Two information sessions held in the dorms on Monday, Feb. 23 kicked off Love Your Body Week. Several RA's led these open sessions in Browning and GJW for students who wanted to discuss Love Your Body Week or anything else relating to women and body image. The RA's I spoke to were very pleased to have the opportunity to offer an open dialogue for Scripps women to speak their minds regarding women, body image and the media.
During the days following the Monday information sessions, the RA's had a body-gram kiosk set up outside of the dining hall—you may have noticed the colorful paper cut-outs sitting on the table in Seal Court, with RA's encouraging you to decorate one. Many students did indulge in giving their cut-outs some personality, then sent their decorated body-grams to their friends. The purpose of the body-grams wasn't specific; it offered students a chance to tell a friend she is gorgeous, or just to say hello.
The week ended with a discussion and screening of "Killing us Softly 3" (the third film in a series by Jean Kilbourne) at SCORE. The film reflects on Kilbourne's first two films about the depiction of the female body in the media, "Killing us Softly" (1979) and "Still Killing us Softly" (1987). The first film was revolutionary for its time, and many of the topics addressed are still relevant today. "Killing us Softly 3" looks at women in advertising over the past 20 years, taking note of what aspects have changed, and which have remained the same. She ultimately offers a way in which the viewer can become empowered and take action.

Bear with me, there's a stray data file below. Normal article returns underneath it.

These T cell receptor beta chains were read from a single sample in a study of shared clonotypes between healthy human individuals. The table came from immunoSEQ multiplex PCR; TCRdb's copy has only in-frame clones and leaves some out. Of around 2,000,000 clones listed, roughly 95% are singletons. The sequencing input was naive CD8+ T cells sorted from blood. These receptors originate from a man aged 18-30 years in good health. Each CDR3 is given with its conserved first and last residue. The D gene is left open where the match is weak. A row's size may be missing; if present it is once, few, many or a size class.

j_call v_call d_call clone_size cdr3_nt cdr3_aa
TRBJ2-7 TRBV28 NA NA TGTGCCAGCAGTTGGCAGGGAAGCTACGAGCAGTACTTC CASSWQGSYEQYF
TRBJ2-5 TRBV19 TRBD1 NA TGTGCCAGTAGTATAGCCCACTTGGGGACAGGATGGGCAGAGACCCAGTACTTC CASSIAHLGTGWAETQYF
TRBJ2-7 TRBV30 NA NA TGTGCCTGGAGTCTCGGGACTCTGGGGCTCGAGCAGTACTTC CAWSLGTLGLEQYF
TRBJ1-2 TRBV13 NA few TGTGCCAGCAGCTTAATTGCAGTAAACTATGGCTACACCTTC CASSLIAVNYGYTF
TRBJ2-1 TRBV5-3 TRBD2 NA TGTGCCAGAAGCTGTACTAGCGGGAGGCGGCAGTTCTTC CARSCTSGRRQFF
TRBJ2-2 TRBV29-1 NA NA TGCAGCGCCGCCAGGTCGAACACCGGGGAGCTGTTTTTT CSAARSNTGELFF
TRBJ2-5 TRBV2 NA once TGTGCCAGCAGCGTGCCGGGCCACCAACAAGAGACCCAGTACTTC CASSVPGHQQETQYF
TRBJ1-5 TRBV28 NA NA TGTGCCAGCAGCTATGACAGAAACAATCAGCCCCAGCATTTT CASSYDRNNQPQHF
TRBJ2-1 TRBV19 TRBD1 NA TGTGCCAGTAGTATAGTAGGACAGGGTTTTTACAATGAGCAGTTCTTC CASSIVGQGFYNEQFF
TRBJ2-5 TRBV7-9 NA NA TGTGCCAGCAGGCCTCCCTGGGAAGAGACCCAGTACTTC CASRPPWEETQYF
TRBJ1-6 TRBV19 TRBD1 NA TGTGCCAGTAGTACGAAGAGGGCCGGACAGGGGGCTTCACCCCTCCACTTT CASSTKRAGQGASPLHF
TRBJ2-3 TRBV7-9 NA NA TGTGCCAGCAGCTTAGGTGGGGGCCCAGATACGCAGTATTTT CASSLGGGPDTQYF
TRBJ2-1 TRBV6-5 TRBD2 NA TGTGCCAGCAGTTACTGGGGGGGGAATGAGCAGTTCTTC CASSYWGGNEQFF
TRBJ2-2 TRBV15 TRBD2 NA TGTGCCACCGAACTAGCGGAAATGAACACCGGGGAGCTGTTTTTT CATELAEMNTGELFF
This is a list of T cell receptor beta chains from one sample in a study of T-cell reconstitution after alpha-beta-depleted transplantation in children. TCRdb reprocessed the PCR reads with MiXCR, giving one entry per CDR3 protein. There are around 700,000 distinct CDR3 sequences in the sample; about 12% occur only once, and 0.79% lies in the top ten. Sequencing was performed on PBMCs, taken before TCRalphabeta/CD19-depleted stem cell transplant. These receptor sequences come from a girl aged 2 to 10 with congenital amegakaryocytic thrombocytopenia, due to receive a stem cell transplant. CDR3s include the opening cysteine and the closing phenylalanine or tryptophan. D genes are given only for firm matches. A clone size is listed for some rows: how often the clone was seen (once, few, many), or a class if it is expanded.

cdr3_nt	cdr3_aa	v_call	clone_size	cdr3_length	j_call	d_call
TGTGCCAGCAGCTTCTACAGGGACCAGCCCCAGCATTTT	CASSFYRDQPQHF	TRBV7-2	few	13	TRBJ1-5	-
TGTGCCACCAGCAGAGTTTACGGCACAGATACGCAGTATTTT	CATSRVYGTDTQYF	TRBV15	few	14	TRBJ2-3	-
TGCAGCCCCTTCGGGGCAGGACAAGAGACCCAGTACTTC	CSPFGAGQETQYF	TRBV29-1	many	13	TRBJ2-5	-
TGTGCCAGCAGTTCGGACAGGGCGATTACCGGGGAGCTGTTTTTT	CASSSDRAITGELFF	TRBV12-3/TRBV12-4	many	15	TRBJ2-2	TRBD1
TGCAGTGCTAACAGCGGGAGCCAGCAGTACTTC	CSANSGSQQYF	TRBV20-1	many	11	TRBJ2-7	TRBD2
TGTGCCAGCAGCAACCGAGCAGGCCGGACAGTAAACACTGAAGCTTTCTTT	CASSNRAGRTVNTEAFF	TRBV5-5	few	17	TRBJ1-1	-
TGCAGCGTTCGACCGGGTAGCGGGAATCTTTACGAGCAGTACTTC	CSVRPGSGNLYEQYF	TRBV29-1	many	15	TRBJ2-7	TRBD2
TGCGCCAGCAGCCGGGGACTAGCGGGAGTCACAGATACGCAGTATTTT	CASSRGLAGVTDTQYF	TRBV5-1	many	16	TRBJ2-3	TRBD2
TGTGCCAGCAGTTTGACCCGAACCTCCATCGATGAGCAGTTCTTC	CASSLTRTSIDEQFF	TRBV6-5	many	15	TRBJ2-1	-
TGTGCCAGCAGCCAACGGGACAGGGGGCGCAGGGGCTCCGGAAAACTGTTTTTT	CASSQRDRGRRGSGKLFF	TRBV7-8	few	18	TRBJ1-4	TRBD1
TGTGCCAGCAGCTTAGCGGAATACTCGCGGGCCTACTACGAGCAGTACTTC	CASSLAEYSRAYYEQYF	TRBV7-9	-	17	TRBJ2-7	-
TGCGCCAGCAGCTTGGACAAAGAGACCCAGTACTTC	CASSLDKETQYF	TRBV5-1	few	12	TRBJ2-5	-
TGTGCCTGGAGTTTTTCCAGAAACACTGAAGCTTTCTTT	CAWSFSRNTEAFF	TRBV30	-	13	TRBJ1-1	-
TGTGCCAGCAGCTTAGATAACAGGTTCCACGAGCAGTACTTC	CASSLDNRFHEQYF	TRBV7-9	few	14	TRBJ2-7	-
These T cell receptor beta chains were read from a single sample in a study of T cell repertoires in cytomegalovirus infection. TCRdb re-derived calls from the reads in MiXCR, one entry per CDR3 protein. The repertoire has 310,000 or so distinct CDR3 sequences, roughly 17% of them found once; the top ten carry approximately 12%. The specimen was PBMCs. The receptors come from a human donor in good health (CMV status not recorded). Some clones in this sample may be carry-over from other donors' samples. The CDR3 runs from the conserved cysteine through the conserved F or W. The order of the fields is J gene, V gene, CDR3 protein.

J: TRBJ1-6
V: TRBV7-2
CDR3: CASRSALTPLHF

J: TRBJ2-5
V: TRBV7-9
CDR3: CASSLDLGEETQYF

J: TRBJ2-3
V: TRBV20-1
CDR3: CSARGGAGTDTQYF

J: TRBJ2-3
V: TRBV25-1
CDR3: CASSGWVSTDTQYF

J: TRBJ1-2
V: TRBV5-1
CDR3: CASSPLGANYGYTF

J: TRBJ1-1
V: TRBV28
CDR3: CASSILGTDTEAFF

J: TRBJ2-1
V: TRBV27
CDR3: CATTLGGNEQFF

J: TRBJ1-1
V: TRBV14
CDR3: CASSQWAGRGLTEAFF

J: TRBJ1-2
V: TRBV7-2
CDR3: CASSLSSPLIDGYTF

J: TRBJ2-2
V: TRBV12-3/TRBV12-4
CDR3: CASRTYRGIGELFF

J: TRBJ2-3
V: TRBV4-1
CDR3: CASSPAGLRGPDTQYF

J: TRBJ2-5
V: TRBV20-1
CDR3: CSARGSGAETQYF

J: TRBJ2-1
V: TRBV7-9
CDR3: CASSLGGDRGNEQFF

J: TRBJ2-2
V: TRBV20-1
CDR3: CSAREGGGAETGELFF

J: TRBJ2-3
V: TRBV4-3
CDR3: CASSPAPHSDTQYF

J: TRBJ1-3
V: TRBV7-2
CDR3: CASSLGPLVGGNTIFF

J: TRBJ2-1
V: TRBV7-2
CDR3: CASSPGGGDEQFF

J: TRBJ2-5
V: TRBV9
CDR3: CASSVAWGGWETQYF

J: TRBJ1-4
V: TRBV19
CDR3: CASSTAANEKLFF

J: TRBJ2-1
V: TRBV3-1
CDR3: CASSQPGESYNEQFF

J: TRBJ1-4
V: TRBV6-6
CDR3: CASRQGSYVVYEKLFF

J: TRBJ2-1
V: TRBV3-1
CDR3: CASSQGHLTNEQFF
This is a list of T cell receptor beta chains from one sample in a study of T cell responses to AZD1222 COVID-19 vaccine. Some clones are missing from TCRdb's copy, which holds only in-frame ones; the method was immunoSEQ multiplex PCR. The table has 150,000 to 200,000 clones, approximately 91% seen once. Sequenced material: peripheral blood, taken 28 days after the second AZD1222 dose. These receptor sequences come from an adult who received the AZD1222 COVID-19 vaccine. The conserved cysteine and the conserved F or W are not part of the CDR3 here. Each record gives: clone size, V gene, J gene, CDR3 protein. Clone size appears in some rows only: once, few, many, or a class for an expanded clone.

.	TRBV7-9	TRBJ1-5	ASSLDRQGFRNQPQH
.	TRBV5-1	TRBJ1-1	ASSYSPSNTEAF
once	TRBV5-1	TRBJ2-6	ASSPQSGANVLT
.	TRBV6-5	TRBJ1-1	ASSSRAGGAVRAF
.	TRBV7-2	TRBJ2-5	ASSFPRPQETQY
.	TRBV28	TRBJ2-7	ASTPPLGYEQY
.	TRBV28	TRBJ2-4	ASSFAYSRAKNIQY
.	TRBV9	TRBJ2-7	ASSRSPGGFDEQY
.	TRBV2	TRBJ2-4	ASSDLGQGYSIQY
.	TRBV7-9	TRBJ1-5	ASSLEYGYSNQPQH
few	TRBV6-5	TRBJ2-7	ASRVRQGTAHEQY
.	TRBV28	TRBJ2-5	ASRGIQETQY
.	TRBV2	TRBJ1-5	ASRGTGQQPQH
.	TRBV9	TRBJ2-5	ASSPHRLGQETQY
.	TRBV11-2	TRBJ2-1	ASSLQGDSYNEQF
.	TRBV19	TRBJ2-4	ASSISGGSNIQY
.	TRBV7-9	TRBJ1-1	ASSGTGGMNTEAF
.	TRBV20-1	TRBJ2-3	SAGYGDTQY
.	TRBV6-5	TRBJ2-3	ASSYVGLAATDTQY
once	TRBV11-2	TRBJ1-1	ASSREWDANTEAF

The purpose of Love Your Body Week is very open to interpretation, but at its heart the aim is a concentrated focus on positive change, a break from the often disheartening messages of and reactions to body image in today's culture. It's no coincidence that the week falls during National Eating Disorder Awareness Week, which represents a darker side to body image that many women are less inclined to talk about.
Love Your Body Week exists to tackle some serious issues, but is ultimately about celebrating your body and learning to respect and embrace it.